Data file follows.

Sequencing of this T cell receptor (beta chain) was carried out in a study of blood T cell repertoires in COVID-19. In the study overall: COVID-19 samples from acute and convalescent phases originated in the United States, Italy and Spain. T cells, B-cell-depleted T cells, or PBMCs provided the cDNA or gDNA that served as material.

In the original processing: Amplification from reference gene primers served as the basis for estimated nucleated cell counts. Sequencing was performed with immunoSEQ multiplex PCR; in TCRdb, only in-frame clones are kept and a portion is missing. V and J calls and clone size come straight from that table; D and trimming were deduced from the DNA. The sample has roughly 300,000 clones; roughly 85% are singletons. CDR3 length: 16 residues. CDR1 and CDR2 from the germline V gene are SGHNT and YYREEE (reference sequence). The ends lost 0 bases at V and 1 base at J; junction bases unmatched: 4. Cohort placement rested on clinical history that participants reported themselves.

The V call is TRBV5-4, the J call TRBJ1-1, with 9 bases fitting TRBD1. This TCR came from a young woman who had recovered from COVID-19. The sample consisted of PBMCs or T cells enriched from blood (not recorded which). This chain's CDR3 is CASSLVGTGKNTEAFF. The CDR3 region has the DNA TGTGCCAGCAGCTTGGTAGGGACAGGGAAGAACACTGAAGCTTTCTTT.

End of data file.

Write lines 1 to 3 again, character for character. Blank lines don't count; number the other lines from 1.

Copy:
Sequencing of this T cell receptor (beta chain) was carried out in a study of blood T cell repertoires in COVID-19. In the study overall: COVID-19 samples from acute and convalescent phases originated in the United States, Italy and Spain. T cells, B-cell-depleted T cells, or PBMCs provided the cDNA or gDNA that served as material.

In the original processing: Amplification from reference gene primers served as the basis for estimated nucleated cell counts. Sequencing was performed with immunoSEQ multiplex PCR; in TCRdb, only in-frame clones are kept and a portion is missing. V and J calls and clone size come straight from that table; D and trimming were deduced from the DNA. The sample has roughly 300,000 clones; roughly 85% are singletons. CDR3 length: 16 residues. CDR1 and CDR2 from the germline V gene are SGHNT and YYREEE (reference sequence). The ends lost 0 bases at V and 1 base at J; junction bases unmatched: 4. Cohort placement rested on clinical history that participants reported themselves.

The V call is TRBV5-4, the J call TRBJ1-1, with 9 bases fitting TRBD1. This TCR came from a young woman who had recovered from COVID-19. The sample consisted of PBMCs or T cells enriched from blood (not recorded which). This chain's CDR3 is CASSLVGTGKNTEAFF. The CDR3 region has the DNA TGTGCCAGCAGCTTGGTAGGGACAGGGAAGAACACTGAAGCTTTCTTT.